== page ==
Nutrition and Lifestyle

Nutrition and Lifestyle

Nutrition: The foundation of a Healthy Lifestyle

Lifestyle refers to all those actions, behaviors and attitudes carried out in your daily life, which define your state of health. It is the basis of their quality of life and the perfect start to prevent and combat many diseases. 

The core of a healthy lifestyle lies in proper nourishment and nutrition. Although there is more information about eating and being overweight, the penchant for junk food, excesses and diseases caused by poor nutrition are present in many people’s lives.

While nourishment refers to the liquid or solid substances’ ingestion, nutrition is the process by which our body transforms those substances into components that make our organism function, in other words, into a nutrient.

These nutrients provide the energy needed to keep your body functioning and be able to cope with daily activities.

To be healthy and maintain optimal performance every day is necessary to follow a healthy and balanced eating plan. You can achieve this by combining food effectively to ingest the necessary nutrients according to age, sex, and level of physical activity.

Researchers directly relate many diseases to poor nutrition, such as obesity, cardiovascular disorders, cancer, osteoporosis, hypertension, and type II diabetes.

What types of nutrients do you need?

Our bodies need different types of nutrients, and in specific amounts, to function properly. The basic nutrients we need are carbohydrates, proteins, fats, minerals, vitamins and one of the most important: water. Nutritionists divide them into two main groups: macronutrients and micronutrients.

Macronutrients

The body demands these nutrients in large quantities for the proper functioning of organs and systems. It is very important to have a higher consumption of these foods to avoid health problems. However, you must balance your consumption. You should consume these macronutrients:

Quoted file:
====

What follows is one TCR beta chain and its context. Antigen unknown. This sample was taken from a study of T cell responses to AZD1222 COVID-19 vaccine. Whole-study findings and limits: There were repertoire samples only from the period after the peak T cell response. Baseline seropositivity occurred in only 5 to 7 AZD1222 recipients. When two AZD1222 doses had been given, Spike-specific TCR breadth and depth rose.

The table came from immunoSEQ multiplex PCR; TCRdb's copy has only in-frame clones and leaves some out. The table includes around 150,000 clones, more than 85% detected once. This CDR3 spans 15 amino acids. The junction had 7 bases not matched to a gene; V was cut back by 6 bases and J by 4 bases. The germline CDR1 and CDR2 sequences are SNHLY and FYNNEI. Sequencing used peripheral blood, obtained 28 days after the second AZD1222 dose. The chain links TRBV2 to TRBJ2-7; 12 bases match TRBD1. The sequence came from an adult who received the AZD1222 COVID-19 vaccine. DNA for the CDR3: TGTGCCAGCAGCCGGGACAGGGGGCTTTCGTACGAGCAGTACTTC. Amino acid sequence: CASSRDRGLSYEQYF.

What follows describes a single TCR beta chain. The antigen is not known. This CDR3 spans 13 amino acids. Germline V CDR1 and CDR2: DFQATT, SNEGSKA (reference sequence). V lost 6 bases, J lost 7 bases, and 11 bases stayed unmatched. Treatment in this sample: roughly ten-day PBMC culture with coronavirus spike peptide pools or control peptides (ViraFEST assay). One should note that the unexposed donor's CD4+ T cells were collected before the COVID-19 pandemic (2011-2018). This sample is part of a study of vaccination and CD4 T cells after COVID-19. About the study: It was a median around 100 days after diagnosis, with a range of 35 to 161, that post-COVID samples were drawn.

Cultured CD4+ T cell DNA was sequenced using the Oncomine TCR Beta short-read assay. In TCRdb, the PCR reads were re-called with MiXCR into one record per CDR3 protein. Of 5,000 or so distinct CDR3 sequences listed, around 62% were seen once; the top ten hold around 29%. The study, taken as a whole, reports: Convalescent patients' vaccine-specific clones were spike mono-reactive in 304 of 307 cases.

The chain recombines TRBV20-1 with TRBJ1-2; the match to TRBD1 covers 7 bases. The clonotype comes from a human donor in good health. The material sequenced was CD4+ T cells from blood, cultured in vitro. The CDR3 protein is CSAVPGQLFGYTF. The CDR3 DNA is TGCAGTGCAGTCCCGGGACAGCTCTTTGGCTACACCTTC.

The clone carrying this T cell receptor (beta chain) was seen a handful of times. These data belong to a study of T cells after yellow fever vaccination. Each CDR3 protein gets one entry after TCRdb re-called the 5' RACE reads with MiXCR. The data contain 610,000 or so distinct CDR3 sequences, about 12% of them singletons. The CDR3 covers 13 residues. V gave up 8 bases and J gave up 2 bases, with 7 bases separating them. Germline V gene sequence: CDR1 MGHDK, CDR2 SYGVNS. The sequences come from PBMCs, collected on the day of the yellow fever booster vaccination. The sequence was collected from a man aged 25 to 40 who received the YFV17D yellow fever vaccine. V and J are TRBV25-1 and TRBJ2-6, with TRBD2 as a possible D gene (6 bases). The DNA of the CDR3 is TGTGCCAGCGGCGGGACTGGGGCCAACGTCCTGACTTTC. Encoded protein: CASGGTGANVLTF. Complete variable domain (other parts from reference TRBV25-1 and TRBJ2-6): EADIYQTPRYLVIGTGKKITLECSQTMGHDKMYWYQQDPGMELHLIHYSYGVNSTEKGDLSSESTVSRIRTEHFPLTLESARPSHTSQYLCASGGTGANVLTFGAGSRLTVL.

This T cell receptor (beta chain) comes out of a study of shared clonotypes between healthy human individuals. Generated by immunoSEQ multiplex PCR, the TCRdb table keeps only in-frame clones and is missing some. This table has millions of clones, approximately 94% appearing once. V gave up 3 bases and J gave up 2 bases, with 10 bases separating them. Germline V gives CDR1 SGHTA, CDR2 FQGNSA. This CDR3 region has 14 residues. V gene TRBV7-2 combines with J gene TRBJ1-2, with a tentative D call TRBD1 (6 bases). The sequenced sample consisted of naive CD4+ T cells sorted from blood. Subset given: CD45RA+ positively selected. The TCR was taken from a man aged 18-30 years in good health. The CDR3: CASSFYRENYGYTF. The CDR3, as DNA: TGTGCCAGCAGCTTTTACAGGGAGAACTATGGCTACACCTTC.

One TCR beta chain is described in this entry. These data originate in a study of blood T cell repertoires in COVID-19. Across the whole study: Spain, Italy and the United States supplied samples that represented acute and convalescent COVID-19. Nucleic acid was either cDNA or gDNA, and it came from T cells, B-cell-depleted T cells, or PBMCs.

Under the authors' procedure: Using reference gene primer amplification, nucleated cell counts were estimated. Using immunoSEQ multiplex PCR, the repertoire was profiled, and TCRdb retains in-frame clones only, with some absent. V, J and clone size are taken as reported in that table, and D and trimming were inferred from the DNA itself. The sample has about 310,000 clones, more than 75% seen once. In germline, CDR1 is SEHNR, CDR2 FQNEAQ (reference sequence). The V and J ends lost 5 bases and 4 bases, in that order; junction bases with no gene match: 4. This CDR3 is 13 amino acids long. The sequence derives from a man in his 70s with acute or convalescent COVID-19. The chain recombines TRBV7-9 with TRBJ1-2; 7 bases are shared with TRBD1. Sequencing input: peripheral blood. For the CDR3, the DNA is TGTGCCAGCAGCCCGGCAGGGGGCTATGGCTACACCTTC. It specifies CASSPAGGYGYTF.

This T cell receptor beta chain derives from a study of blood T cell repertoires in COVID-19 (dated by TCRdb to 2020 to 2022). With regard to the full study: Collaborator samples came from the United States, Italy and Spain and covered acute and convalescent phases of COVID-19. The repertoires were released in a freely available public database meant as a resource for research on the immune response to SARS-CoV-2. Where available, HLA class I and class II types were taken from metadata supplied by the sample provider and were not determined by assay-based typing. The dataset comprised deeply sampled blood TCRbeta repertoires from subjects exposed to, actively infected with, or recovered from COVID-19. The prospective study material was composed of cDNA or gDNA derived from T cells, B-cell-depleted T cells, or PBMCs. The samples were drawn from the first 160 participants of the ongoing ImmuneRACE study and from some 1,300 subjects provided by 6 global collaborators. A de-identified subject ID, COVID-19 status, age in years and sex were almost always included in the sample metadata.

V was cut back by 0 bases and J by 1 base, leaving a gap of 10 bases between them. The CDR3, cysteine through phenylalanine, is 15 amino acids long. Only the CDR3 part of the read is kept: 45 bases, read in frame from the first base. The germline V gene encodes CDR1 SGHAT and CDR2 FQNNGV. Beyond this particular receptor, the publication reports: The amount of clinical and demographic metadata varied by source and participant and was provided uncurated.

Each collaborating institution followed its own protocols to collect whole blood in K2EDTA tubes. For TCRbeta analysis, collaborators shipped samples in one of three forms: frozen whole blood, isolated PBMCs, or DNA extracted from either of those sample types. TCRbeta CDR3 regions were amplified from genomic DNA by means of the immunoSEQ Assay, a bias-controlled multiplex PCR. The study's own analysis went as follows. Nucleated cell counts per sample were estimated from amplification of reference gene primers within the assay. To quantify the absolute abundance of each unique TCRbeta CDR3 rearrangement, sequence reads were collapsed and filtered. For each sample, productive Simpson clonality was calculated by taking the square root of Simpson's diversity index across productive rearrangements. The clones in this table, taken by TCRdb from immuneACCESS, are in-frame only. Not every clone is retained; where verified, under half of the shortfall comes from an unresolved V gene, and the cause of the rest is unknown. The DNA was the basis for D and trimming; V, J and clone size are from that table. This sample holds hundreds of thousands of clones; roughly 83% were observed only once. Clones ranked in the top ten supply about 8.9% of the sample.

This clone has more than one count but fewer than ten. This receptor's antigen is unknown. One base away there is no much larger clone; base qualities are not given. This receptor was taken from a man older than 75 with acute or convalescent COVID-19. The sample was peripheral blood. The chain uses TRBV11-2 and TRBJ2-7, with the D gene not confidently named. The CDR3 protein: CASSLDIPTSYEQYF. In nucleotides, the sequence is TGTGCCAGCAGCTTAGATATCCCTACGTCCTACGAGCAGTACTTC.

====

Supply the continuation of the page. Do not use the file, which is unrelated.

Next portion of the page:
Carbohydrates

These are the fuel of the body as they are foods in charge of giving energy. These definitely cannot lack in a balanced diet. Nutritionists recommend consuming them in greater quantity to perform in the different daily activities. A good physical nutrition will help you to have a mind in an optimal state.

Some examples of carbohydrates are:

  • Fruits and vegetables: Certified nutrition experts recommend a diet rich in fruits and vegetables. The U.S. Department of Agriculture’s Dietary Guidelines for Americans recommends nine servings of fruits and vegetables per day. That sounds like a lot, but in reality, it is only about 2 cups of fruit and 2 1/2 cups of vegetables.
  • Cereals: they contain vitamins B1, B2, B12, and E, as well as folic acid. It is preferable to consume whole grains as they lose many properties during the refining process. They also contain complex carbohydrates, such as starch, which when metabolized by the body release a good part of the energy that the body needs when carrying out both physical and mental activities, without altering the glucose index in the blood, so they also help regulate the level of blood sugar and maintain the balance of these processes.

Proteins

They are essential for building muscles, keeping them strong and repairing tissues. It is necessary to consume them, especially if you practice any physical activity. In addition, they are necessary to maintain the proper functioning of the nervous system.

You can find proteins in:

 

  • Meat and beans